This image shows the east window of St Martin le Grand, Coney Street. It's not the kind of stained glass you'd expect to find in one of York's historic churches.
It's one of many modern elements that have been integrated into the historic fabric of the church.
St Martin le Grand was severely damaged in the Second World War, during the bombing known as the 'Baedeker raids', when historic cities were targeted. The church was later partly rebuilt, in the 1960s, by George G Pace. This new window dates from the 1960s rebuilding, and is by Harry Stammers. It shows, in suitably fiery colours, the burning of the church.
St Martin's was burned out, except for the south aisle and tower. After the rebuilding, the church was re-hallowed in 1968, by the Archbishop of York, and serves as 'a shrine of remembrance for all who died in the two world wars, a chapel of peace and reconciliation between nations and between men'.
Alongside the restored part of the building, a walled and gated garden area, open to the sky, has been created from the shell of the rest of the church.
Beneath the strikingly modern stained glass pictured above is a sculpture, even more striking, dating from 1967, by Frank Roper. Designed as a reredos for the altar, it depicts the Last Supper, in aluminium, gold-painted. I imagine many people would find it rather ugly, maybe a little brutal, with all the twisted shapes making up the figures. But the morning light through the window caught it, and as I looked at it properly I found it conveyed more than the traditional church imagery often does. This photo shows just a detail, from the centre of the sculpture. I found it a powerful and beautiful piece of artwork, and perfect in its setting (though I believe that for a time it was considered too controversial, and placed at the back of the church).
Not all is modern. As you enter the church, an enormous window is ahead, surprisingly located at eye level, as it was reconstructed here as part of the rebuilding of the church. It was originally the west window of the nave, and dates from 1437. It had been removed from the church earlier in the war, and so escaped bomb damage. Hutchinson and Palliser's guide to York calls this "certainly the largest and arguably the finest of the city's parish church windows". Again this image shows just a detail. (See the link at the foot of the page for more information on this window.)
Many of the church's fittings, including the pews, are modern, designed during the 1960s rebuilding. It was only on my second visit that I noticed how attractive the modern pews are, and also how, in the morning sunlight, the older stained glass alongside casts bright colours onto the floor between them.
To my eyes, the 20th century elements here looked as handsome as the ancient parts, perhaps more so.
It took some vision to restore this place, and resurrect it from the smouldering ruins left in April 1942.
The memory of the war is built into the very fabric of this church. In niches in the wall, behind metal grilles, are books of remembrance. The lettering here says:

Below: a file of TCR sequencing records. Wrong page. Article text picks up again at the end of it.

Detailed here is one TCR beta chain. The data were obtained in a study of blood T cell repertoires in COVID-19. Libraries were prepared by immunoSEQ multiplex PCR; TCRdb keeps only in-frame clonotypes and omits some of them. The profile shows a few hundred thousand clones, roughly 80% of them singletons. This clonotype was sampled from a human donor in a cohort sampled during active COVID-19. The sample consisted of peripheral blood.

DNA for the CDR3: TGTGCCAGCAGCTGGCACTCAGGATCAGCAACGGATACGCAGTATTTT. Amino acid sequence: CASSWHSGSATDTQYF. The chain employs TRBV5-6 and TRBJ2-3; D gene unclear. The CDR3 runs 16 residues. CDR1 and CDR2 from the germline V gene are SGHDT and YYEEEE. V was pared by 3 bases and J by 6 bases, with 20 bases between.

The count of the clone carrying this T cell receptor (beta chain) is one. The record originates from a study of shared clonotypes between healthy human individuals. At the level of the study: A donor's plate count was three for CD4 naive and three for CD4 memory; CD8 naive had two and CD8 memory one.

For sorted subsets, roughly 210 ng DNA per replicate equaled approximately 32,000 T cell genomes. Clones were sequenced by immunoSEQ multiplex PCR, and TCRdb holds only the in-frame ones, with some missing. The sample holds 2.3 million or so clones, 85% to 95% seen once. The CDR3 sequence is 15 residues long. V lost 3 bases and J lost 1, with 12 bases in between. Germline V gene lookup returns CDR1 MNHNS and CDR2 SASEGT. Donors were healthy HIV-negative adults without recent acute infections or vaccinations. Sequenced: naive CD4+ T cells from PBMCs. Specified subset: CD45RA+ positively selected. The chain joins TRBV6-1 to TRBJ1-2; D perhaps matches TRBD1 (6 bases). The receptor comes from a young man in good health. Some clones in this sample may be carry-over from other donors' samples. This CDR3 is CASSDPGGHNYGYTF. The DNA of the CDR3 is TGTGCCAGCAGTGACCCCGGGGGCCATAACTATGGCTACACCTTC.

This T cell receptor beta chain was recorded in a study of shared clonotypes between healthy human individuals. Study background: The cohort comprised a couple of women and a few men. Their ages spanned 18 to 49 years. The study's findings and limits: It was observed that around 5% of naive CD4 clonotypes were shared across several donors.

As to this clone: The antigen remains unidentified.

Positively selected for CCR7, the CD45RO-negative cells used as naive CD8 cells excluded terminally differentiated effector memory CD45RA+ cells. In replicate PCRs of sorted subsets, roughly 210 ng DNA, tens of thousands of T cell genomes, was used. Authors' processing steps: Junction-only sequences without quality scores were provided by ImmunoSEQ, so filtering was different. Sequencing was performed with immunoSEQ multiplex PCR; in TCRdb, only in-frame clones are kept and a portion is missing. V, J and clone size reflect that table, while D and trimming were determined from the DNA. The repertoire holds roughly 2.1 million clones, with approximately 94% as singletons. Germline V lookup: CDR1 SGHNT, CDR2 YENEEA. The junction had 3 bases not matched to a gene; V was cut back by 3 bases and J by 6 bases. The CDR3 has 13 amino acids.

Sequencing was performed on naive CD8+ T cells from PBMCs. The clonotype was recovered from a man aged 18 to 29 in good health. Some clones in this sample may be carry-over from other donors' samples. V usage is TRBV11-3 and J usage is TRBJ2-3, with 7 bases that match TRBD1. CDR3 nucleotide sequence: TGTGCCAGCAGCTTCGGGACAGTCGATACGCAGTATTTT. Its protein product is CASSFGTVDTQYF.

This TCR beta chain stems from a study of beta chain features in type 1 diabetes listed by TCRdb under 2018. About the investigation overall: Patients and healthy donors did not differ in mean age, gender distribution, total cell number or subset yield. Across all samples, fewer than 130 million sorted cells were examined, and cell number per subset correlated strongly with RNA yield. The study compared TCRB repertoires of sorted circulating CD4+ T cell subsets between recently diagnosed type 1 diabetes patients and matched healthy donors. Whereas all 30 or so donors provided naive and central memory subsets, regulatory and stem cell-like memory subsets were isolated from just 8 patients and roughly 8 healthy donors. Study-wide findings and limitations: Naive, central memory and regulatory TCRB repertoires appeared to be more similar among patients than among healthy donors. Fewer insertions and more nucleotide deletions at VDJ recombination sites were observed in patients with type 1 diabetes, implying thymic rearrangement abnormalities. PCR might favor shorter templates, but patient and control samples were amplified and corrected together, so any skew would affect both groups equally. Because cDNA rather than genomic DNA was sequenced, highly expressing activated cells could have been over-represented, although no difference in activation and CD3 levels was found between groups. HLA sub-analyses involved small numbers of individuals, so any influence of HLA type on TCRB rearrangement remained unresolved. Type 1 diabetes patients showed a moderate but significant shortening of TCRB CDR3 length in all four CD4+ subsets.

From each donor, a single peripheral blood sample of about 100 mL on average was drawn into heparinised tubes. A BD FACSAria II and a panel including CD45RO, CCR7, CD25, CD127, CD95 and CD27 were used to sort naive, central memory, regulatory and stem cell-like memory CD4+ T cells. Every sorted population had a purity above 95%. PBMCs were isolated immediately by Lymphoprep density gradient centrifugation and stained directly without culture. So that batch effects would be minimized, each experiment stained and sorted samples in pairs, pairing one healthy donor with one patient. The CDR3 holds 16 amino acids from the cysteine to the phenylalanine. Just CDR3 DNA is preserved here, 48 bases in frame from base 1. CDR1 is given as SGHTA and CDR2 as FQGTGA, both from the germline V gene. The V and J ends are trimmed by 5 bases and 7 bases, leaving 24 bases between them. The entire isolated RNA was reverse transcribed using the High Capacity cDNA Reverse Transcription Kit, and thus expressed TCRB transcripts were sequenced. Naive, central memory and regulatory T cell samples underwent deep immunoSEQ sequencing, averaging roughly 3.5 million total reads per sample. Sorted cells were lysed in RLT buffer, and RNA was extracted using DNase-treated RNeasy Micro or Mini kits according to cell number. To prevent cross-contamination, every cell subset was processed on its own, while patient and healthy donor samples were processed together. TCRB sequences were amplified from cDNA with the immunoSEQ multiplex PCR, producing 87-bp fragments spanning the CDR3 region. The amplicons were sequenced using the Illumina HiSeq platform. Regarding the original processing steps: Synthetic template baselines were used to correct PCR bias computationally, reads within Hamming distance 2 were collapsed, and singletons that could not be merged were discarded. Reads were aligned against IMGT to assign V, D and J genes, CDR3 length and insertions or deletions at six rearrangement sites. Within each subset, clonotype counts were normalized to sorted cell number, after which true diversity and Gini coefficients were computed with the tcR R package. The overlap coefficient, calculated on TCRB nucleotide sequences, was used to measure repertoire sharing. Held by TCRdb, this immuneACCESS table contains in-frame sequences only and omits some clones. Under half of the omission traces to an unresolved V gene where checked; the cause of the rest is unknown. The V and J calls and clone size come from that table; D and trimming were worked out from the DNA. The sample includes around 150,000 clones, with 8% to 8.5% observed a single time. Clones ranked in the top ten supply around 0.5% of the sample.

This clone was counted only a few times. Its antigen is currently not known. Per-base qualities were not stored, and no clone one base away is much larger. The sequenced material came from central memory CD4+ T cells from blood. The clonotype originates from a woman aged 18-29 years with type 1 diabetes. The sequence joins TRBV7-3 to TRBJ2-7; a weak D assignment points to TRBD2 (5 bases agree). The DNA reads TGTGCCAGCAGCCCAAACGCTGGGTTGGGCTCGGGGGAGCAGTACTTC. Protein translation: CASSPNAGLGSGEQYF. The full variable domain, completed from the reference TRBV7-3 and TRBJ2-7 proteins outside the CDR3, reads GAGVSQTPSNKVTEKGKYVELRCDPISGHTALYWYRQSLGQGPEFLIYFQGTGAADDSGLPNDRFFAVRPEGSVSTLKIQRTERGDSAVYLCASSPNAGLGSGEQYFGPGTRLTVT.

Remembrance is here made of all those
Irrespective of Church or Denomination
who were killed in York during the air raid which destroyed this church
"We will remember them"
Remembrance is also made of those members of the German air force who died in the course of duty in this raid. Their names are not known yet.
"We will remember them"
Proper Christian forgiveness in action in those words. Many people, including members of my own family who lived through the blitz on Hull, would have found it hard, I think, to show such all-encompassing love and forgiveness. Though of course it changes, over the years, when we realise that there is more that unites us than divides us.
The vast west window, reconstructed, is behind a railing, and also just behind the railing is a carved stone in the floor, pictured below. It was lit by a candle, and the light from the window.
I'm not a religious person, but you don't need to be religious to be moved by this, and by the whole of this small, perfect, rebuilt place.
In its every detail, from the medieval windows reconstructed, to the carefully-crafted woodwork and railings of the 1960s rebuilding, to the prayers for peace and the message on the door as you leave, it speaks of a commitment to forgiveness and reconciliation. Maybe only properly felt and understood by those who have lost their loved ones, and watched their buildings bombed and burning, and had to recover from it, and rebuild anew.
This site includes further pages on York in the Second World War.
Luftwaffe pilot says sorry for bombing York - from the local press website.
More information on St Martin le Grand, and detailed description of the west window, can be found at http://freespace.virgin.net/cade.york
Background information came from – Yorkshire: York and the East Riding (Pevsner Buildings of England), by Nikolaus Pevsner and David Neave; from York (Bartholomew City Guides) by J Hutchinson and D M Palliser (apparently no longer in print), and from the websites listed above.